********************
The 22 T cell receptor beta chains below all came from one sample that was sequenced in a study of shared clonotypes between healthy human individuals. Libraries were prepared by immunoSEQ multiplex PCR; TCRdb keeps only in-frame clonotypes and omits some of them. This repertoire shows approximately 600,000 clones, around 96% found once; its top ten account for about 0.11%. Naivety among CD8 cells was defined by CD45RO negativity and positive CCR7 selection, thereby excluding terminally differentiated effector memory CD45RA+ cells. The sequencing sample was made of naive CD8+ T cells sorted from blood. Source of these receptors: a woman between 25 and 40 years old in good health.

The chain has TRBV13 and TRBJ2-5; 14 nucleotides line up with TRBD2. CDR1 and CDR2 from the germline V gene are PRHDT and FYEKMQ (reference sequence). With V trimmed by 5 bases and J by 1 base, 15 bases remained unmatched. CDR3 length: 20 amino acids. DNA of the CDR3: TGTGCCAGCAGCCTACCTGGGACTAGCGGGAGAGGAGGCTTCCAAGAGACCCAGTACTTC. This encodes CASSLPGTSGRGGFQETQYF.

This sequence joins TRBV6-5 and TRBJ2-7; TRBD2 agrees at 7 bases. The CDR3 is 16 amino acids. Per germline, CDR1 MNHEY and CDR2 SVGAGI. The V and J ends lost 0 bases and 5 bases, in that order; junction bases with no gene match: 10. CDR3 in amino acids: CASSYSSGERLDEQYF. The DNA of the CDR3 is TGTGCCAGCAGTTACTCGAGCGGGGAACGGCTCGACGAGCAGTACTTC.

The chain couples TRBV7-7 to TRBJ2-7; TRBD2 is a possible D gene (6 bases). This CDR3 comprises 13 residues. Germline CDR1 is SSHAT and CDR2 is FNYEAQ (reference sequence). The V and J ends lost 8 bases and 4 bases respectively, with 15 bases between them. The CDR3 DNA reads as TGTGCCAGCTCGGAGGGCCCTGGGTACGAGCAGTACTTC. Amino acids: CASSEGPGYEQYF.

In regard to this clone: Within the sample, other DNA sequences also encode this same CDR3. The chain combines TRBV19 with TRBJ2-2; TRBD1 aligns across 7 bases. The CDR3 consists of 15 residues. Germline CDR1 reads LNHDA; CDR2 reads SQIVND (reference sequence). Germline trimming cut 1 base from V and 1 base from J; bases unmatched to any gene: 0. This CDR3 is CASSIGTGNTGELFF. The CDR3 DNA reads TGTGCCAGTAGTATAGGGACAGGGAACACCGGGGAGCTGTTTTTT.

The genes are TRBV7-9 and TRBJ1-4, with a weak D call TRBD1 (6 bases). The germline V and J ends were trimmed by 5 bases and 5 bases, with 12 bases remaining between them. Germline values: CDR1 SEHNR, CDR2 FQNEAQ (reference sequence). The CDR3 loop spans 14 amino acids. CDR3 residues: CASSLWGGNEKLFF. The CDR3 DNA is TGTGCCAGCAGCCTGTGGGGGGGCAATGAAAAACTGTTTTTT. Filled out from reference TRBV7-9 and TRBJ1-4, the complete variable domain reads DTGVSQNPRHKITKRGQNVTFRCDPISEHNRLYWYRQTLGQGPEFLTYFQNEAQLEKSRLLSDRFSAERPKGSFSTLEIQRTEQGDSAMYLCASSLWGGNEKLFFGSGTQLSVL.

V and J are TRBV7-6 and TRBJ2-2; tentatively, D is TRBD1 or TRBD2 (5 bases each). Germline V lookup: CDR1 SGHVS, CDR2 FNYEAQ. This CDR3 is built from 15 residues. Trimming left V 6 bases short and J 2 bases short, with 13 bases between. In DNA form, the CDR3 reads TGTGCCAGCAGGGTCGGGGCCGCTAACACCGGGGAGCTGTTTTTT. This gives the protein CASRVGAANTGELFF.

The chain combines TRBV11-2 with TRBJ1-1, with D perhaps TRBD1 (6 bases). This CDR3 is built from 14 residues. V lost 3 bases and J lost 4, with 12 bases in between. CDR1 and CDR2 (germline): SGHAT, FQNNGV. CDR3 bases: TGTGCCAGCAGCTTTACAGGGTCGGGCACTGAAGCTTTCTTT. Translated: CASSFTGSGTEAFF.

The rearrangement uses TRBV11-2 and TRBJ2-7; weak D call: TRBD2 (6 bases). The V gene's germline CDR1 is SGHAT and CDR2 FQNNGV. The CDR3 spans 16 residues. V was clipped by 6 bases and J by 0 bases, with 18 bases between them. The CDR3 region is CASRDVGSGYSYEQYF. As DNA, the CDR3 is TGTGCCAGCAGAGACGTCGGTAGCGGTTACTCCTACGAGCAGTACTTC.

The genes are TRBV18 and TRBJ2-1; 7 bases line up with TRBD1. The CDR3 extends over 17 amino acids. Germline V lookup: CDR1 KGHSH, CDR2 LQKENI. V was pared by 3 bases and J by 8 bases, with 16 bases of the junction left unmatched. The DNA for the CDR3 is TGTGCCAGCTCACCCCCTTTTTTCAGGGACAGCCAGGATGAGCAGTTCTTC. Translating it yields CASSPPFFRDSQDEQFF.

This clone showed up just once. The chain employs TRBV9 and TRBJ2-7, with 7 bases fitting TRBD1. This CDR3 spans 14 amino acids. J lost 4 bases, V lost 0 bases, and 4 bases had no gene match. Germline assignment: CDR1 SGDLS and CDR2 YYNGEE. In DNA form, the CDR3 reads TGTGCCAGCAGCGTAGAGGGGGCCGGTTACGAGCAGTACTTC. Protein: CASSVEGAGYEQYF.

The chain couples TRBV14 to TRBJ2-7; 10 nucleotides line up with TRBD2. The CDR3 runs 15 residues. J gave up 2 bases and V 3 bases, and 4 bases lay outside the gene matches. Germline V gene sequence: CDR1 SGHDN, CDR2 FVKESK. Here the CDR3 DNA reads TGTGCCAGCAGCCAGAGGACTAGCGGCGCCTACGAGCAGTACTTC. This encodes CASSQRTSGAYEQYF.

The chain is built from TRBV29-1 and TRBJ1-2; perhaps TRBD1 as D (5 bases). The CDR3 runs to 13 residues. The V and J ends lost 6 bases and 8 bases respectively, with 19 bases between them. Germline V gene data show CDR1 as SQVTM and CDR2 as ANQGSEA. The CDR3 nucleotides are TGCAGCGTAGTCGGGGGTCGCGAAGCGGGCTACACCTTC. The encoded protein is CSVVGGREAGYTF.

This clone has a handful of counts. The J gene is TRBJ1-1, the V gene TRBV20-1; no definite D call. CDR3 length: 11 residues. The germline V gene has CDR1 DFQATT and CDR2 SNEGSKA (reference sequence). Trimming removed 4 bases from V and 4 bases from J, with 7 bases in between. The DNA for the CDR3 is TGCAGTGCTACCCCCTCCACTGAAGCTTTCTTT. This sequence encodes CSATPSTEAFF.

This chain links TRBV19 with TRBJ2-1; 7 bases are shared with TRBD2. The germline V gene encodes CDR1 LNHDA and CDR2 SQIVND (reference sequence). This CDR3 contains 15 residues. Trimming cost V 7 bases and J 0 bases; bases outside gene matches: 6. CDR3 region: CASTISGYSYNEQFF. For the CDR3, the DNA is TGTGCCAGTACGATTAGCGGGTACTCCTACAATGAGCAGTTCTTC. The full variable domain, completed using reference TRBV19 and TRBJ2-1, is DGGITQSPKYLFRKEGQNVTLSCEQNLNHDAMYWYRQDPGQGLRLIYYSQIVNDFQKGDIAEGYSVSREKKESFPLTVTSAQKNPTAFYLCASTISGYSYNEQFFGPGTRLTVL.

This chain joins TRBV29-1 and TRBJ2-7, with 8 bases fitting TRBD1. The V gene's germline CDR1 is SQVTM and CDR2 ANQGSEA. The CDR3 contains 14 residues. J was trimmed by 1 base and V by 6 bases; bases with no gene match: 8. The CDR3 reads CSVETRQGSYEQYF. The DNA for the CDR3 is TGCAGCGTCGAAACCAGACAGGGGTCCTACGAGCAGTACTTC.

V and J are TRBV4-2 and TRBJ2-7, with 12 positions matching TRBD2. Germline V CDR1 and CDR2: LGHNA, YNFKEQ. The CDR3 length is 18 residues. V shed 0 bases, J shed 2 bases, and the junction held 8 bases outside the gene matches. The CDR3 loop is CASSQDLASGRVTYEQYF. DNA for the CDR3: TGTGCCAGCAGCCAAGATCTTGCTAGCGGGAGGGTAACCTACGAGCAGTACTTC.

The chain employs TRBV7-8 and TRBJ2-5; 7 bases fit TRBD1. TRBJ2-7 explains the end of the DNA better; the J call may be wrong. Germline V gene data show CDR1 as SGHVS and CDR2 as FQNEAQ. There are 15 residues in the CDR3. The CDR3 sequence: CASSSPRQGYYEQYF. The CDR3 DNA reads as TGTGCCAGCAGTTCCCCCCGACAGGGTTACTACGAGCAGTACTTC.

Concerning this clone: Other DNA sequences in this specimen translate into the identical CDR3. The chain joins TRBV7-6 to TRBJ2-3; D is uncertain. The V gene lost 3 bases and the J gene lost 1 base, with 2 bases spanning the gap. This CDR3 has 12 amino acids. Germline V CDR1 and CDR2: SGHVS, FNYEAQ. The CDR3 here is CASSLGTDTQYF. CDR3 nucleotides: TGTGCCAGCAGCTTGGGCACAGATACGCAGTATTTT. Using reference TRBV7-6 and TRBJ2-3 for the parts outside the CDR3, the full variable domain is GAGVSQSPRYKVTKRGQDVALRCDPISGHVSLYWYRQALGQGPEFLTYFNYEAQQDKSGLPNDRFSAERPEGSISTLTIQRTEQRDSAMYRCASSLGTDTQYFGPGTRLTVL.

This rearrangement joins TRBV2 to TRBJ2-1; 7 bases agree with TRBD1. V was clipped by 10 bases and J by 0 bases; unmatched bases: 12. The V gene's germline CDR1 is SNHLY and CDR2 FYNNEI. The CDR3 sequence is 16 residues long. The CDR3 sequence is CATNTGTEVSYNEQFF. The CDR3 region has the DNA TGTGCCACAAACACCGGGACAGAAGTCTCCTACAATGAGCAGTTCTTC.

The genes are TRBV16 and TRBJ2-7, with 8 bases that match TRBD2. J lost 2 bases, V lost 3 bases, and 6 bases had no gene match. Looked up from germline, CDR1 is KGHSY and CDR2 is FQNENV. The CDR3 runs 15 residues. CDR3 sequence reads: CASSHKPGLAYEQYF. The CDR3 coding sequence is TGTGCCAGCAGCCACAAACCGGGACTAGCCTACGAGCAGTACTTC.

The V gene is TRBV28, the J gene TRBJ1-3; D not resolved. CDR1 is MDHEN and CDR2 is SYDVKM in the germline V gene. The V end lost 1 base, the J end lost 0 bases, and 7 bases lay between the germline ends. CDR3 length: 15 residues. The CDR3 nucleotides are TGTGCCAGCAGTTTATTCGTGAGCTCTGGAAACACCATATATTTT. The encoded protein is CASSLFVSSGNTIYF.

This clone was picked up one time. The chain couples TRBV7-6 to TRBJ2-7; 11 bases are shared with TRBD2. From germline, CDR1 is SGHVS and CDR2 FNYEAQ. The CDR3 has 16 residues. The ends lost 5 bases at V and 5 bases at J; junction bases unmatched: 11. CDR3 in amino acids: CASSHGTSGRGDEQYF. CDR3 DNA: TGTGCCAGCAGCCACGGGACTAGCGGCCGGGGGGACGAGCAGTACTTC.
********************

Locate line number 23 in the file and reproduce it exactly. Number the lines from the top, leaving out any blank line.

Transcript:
This clone was picked up one time. The chain couples TRBV7-6 to TRBJ2-7; 11 bases are shared with TRBD2. From germline, CDR1 is SGHVS and CDR2 FNYEAQ. The CDR3 has 16 residues. The ends lost 5 bases at V and 5 bases at J; junction bases unmatched: 11. CDR3 in amino acids: CASSHGTSGRGDEQYF. CDR3 DNA: TGTGCCAGCAGCCACGGGACTAGCGGCCGGGGGGACGAGCAGTACTTC.